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UK Sanctions Two Wealth Africans Linked To State Corruption

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The Vice President of Equatorial Guinea and a Zimbabwean business tycoon have been slammed with sanctions for enriching themselves at the expence of Citizens.

Early this week, the UK goverment said it had imposed sanctions on five foreign people who had been implicated in graft in their host countries.

The UK government said Teodoro Obiang Mangue, Equatorial Guinea’s vice president and the son of the nation’s incumbent leader, who was alleged to have the misappropriated state funds, entered into corrupt contracts and solicited bribes to fund a lavish lifestyle that was inconsistent with his official salary.

Extra details indicate that Teodoro Obiang is accused of buying a U$100 million mansion in Paris, France, a U$38 million private jet and a crystal-covered glove previously worn by pop singer Michael Jackson.

Meanwhile Zimbabwean Business tycoon, Kudakwashe Tagwirei, is accused of illicitly profiting when his company, Sakunda Holdings, redeemed Zimbabwean Treasury Bills for up to 10 times their official value.

The UK Government argues that Kudakwashe’s actions accelerated the deflation of Zimbabwe’s currency, increasing the price of food and other essentials, Raab’s office said. Kudakwashe has been linked to Zimbabwean President Emmerson Mnangagwa.

As part of punishment, the UK government has ordered asset freezes and travel bans “targeting individuals who have lined their own pockets at the expense of their citizens,” U.K. Foreign Secretary Dominic Raab said in a statement on Thursday.

“The U.K. is committed to fighting the blight of corruption and holding those responsible for its corrosive effect to account,” the statement reads in part.

Targets Outside Africa

Colombian businessman Alex Nain Saab Moran, an ally of Venezuelan leader Nicolas Maduro, and his partner Alvaro Pulido Vargas, who allegedly benefitted from programs set up to provide affordable food and housing to poor Venezuelans.

The two profited from “improperly awarded contracts,” where goods were supplied at highly inflated prices, Raab’s office said.

The Venezuelan government vowed to keep denouncing the sanctions, saying in a statement late Thursday that they were immoral.

Nawfal Hammadi Al-Sultan the former governor of Iraq’s Nineveh province, who was accused of misappropriating public funds intended for reconstruction and support for civilians, and improperly awarding contracts and other state property.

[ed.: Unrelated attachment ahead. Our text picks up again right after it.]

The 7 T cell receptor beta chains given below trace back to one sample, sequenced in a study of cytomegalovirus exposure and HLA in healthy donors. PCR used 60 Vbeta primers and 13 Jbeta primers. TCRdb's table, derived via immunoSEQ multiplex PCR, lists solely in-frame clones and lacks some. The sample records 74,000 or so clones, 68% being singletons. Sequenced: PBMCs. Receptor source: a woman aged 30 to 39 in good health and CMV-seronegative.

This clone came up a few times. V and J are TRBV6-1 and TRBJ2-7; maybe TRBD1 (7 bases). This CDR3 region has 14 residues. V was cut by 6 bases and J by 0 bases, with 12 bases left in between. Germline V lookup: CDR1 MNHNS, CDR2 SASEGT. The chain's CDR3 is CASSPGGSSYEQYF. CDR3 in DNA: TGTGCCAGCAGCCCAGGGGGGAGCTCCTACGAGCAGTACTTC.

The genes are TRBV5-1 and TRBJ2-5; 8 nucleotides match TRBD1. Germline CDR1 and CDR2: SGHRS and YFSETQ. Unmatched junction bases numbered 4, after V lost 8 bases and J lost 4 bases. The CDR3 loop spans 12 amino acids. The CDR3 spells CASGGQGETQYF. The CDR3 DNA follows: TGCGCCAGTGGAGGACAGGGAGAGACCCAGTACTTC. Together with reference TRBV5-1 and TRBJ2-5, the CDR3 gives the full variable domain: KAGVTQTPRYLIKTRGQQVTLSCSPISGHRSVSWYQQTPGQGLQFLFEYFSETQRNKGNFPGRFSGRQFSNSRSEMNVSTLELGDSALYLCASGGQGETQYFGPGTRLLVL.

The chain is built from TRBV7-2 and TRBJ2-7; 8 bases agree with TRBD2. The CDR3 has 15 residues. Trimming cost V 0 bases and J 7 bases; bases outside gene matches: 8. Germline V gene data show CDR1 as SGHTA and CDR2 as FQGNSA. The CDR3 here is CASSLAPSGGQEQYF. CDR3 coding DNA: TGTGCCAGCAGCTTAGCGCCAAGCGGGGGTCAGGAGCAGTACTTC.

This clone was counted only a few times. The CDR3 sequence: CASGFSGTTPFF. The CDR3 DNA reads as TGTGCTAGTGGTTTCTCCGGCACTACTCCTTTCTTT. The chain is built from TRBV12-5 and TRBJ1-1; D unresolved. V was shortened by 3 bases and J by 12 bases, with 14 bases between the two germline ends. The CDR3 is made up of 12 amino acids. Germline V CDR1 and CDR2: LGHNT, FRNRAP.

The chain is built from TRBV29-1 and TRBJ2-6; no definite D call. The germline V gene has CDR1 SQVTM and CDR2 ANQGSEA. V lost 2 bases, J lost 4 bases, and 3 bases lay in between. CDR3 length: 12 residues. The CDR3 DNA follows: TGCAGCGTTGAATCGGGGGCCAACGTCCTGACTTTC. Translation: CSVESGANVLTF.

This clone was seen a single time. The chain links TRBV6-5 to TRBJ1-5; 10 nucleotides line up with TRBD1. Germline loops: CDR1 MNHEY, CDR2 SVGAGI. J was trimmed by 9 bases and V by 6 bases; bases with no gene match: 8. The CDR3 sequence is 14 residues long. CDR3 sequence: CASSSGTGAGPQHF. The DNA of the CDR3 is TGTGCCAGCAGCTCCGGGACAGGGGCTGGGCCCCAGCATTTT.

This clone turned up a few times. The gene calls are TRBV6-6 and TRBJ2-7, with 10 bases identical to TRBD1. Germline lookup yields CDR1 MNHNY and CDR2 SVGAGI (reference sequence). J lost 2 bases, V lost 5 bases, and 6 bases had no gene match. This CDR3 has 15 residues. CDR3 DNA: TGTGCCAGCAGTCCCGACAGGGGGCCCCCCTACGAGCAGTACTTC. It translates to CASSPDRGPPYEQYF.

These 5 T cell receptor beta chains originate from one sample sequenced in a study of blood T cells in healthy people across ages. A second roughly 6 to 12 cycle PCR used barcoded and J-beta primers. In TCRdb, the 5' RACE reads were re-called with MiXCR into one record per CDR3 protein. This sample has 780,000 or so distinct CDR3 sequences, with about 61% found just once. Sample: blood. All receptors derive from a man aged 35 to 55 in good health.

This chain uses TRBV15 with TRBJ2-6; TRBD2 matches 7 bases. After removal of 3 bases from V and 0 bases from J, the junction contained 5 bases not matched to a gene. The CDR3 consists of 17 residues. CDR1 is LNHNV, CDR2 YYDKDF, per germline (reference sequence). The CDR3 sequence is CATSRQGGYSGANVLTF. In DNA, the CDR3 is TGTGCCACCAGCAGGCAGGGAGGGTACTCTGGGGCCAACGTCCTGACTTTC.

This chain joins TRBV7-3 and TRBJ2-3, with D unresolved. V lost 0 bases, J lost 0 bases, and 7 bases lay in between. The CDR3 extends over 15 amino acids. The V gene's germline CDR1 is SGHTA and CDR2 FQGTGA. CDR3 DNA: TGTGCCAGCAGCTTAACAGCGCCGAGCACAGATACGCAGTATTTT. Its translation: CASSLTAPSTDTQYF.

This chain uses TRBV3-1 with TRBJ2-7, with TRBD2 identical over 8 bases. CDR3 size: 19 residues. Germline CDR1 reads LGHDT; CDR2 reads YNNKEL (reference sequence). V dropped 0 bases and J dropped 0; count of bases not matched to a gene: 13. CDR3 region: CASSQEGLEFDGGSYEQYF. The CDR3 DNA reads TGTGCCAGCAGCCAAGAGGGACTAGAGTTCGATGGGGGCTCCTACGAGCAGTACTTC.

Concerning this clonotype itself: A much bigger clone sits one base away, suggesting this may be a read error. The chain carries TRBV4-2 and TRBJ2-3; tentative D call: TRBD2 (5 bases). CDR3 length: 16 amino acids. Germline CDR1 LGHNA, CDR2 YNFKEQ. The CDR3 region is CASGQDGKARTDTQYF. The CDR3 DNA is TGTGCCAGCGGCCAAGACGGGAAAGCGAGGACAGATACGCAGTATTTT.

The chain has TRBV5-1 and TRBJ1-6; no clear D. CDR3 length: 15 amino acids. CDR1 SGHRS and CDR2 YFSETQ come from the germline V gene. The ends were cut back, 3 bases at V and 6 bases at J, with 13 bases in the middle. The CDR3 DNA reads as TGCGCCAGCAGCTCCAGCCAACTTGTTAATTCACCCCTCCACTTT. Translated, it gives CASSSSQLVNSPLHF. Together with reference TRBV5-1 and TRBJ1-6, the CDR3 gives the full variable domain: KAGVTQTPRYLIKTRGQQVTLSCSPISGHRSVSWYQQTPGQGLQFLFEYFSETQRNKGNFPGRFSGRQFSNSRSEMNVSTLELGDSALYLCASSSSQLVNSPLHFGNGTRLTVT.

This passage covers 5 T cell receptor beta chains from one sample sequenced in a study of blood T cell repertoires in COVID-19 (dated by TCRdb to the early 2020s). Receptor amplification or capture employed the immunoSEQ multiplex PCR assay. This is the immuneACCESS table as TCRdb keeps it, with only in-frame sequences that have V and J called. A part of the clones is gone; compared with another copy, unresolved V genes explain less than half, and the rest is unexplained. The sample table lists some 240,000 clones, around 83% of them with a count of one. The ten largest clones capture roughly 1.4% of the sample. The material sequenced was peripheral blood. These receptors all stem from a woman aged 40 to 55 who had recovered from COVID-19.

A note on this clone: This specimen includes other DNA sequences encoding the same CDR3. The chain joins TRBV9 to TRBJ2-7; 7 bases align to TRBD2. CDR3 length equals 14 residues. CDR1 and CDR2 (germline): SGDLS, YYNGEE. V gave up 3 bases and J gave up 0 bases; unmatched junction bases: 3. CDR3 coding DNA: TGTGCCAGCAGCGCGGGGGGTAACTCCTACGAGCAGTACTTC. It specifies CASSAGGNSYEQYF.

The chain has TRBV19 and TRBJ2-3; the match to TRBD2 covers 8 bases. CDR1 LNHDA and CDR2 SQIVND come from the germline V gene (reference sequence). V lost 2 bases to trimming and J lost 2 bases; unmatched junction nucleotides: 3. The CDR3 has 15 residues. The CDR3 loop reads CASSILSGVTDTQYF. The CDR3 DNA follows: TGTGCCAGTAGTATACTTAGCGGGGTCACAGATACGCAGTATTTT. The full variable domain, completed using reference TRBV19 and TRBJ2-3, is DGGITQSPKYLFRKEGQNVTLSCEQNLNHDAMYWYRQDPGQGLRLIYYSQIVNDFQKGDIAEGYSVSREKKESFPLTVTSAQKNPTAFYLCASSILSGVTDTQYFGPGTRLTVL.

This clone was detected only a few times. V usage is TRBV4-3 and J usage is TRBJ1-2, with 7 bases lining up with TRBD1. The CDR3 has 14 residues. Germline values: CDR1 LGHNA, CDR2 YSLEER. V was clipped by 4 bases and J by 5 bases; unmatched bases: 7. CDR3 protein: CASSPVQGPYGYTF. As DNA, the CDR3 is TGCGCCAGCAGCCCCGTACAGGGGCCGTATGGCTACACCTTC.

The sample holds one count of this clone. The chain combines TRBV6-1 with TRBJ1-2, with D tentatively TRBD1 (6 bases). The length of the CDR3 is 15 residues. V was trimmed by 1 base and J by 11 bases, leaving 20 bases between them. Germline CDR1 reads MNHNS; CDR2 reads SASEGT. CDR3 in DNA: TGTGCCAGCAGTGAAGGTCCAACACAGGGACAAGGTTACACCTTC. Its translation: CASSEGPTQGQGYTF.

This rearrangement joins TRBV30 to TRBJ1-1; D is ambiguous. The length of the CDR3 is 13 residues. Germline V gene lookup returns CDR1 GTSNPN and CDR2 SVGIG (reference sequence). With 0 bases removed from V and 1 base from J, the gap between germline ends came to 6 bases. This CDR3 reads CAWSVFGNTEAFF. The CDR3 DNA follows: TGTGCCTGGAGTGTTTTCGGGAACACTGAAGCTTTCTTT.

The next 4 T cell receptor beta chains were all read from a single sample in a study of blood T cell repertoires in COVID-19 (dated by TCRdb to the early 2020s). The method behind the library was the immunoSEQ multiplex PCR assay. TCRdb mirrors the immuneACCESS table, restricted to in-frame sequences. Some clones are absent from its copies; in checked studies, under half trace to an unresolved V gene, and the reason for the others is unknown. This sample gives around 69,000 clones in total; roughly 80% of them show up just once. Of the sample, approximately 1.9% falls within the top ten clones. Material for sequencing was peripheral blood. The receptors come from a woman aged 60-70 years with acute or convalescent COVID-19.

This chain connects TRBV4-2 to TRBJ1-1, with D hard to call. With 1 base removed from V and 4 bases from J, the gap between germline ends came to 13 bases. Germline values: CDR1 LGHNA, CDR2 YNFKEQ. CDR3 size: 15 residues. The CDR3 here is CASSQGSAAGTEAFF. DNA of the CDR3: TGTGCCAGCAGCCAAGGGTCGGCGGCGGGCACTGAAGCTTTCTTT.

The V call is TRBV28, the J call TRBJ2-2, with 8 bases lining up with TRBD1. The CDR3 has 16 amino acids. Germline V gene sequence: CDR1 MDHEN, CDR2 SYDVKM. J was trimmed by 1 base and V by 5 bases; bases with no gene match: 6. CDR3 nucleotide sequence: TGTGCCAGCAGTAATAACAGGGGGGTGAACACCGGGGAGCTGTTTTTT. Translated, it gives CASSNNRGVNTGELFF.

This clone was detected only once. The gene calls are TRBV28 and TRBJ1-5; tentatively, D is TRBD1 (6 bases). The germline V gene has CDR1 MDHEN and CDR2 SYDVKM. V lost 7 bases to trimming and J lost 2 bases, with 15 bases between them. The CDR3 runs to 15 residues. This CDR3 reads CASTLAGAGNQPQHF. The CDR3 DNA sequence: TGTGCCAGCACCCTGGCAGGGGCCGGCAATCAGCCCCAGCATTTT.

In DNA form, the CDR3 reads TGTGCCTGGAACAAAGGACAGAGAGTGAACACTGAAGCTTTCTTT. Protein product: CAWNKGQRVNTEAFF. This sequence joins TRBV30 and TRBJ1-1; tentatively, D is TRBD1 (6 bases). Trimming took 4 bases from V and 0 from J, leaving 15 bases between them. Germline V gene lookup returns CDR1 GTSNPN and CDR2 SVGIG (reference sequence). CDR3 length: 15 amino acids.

He’s currently serving a five-year prison sentence in Iraq for wasting money on fictitious public works programs and other offenses.

Crime

FLN (National Liberation Front) Members Sentenced for Terrorism Offences

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Today, the High Court Chamber for International Crimes deliver its verdict on 21 defendants who, as members of the National Liberation Front (FLN), have been accused of terrorism charges, with three convictions being handed down so far.

The charges related to acts of terrorism, focusing particularly on two organised attacks that took place in 2018. The brutal and unprovoked attacks, carried out by the FLN, tragically took the lives of nine innocent Rwandans, including children aged 13 and 17.

They left many others gravely injured, and caused significant material and economic damage in South-West Rwanda.

Among those sentenced was the FLN’s commander and spokesperson, Callixte Nsabimana, who was arrested in 2019.

Prior to this, he had claimed responsibility for the 2018 attacks, and had announced plans for further attacks. He was sentenced to twenty years in prison, having pleaded guilty to most charges.

Another FLN spokesperson, Herman Nsengimana, was sentenced to five years in prison. A member of the CNRD (Conseil national pour la renaissance et la démocratie), Nsengimana was arrested in 2019 in Congo’s South Kivu province along with over 400 other CNRD insurgents.

The CNRD is a splinter faction of the Congo-based FDLR (Democratic Forces for the Liberation of Rwanda). It was led by FLN co-founder Colonel Wilson Iratekega until his death in January 2020.

Also convicted was the FLN’s founder, Paul Rusesabagina, who was sentenced to twenty-five years. Prior to the trial, Rusesabagina publicly admitted to founding the group as the armed wing of his political party, the MRCD (Rwandan Movement for Democratic Change). He had repeatedly expressed support for the group’s activities, including after the 2018 attacks.

Rwanda Government Spokesperson, Yolande Makolo, remarked: “This lengthy trial has exposed the terrorist activities of the FLN group led by Rusesabagina.

The evidence against the accused was indisputable, and the people of Rwanda will feel safer now justice has been delivered.